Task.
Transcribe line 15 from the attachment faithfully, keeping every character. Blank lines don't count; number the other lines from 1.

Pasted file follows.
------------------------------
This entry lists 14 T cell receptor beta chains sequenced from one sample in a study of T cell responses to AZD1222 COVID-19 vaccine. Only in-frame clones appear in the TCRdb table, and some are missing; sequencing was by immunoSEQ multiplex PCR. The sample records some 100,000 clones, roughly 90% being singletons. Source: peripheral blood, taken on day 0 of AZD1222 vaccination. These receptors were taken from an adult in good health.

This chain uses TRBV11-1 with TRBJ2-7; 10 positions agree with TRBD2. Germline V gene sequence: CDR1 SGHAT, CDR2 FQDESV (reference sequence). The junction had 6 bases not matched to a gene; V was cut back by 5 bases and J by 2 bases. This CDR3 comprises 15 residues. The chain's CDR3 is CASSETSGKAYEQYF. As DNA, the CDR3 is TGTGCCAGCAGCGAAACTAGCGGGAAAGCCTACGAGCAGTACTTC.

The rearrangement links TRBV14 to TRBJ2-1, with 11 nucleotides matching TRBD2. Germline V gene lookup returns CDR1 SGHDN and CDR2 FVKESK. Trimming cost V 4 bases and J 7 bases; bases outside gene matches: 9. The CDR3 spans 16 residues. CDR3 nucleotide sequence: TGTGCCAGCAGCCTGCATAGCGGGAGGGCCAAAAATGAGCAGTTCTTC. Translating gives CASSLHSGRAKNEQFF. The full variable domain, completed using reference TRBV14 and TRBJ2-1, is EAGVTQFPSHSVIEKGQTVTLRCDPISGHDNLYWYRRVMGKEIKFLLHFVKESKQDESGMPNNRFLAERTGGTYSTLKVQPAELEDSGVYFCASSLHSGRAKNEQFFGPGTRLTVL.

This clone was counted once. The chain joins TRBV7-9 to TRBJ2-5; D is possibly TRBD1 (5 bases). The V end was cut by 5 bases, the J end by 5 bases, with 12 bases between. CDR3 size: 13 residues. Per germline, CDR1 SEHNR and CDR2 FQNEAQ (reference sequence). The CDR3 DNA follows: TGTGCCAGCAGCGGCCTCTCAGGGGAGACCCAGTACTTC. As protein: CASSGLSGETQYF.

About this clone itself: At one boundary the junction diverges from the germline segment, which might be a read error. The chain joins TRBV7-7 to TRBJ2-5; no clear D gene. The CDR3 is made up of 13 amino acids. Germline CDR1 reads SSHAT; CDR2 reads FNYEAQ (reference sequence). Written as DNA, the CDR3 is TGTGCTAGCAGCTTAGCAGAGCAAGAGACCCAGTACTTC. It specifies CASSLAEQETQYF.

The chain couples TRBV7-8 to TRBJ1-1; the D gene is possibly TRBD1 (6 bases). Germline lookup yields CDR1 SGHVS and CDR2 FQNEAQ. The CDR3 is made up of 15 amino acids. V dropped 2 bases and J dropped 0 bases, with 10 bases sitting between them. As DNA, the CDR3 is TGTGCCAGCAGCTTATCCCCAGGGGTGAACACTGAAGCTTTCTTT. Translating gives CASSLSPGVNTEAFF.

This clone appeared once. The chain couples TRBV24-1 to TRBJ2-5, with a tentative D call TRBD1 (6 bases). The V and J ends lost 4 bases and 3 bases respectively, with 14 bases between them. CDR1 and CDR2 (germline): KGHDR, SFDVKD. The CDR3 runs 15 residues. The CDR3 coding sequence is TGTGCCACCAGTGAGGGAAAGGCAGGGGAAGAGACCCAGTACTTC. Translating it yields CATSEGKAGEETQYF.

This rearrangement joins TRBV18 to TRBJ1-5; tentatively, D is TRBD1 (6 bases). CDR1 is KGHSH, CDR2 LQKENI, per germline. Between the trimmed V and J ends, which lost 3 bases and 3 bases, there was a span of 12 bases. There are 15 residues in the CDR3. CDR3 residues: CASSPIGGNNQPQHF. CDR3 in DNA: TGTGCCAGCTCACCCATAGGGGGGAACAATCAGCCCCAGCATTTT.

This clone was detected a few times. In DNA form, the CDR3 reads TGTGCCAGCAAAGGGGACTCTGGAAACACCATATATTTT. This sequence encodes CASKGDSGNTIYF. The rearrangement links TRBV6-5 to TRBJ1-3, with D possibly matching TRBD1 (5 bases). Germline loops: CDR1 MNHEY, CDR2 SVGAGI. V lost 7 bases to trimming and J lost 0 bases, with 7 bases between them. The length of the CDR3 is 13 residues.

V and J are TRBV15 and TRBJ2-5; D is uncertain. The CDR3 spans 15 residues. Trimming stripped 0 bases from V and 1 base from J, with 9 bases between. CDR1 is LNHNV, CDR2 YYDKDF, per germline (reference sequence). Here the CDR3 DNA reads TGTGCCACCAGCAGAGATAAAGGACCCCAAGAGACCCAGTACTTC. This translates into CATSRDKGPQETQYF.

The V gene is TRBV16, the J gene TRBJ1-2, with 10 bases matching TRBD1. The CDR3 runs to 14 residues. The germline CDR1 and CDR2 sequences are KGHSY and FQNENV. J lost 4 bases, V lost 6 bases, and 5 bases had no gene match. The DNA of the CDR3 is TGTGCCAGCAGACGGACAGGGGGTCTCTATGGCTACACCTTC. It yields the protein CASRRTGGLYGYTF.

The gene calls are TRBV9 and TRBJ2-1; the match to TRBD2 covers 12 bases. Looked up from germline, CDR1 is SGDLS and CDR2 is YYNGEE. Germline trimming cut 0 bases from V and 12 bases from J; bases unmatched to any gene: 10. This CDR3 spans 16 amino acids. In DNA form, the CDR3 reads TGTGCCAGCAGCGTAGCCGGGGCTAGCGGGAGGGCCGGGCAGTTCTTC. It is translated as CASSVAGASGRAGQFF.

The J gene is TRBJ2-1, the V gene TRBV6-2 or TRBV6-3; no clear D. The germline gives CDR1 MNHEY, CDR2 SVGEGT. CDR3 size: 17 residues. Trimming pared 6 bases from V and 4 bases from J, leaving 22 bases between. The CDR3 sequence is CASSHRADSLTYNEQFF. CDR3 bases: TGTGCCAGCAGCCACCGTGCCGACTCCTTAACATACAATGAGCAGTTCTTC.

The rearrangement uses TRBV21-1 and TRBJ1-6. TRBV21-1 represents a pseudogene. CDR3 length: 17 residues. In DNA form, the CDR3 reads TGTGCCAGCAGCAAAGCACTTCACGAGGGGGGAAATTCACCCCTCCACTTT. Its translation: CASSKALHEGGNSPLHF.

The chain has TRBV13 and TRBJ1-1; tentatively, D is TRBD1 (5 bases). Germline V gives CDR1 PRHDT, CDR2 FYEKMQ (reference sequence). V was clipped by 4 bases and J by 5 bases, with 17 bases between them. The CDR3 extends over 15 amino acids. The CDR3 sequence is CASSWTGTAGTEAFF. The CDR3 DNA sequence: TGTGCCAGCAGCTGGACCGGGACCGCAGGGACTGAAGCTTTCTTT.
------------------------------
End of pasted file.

The chain has TRBV13 and TRBJ1-1; tentatively, D is TRBD1 (5 bases). Germline V gives CDR1 PRHDT, CDR2 FYEKMQ (reference sequence). V was clipped by 4 bases and J by 5 bases, with 17 bases between them. The CDR3 extends over 15 amino acids. The CDR3 sequence is CASSWTGTAGTEAFF. The CDR3 DNA sequence: TGTGCCAGCAGCTGGACCGGGACCGCAGGGACTGAAGCTTTCTTT.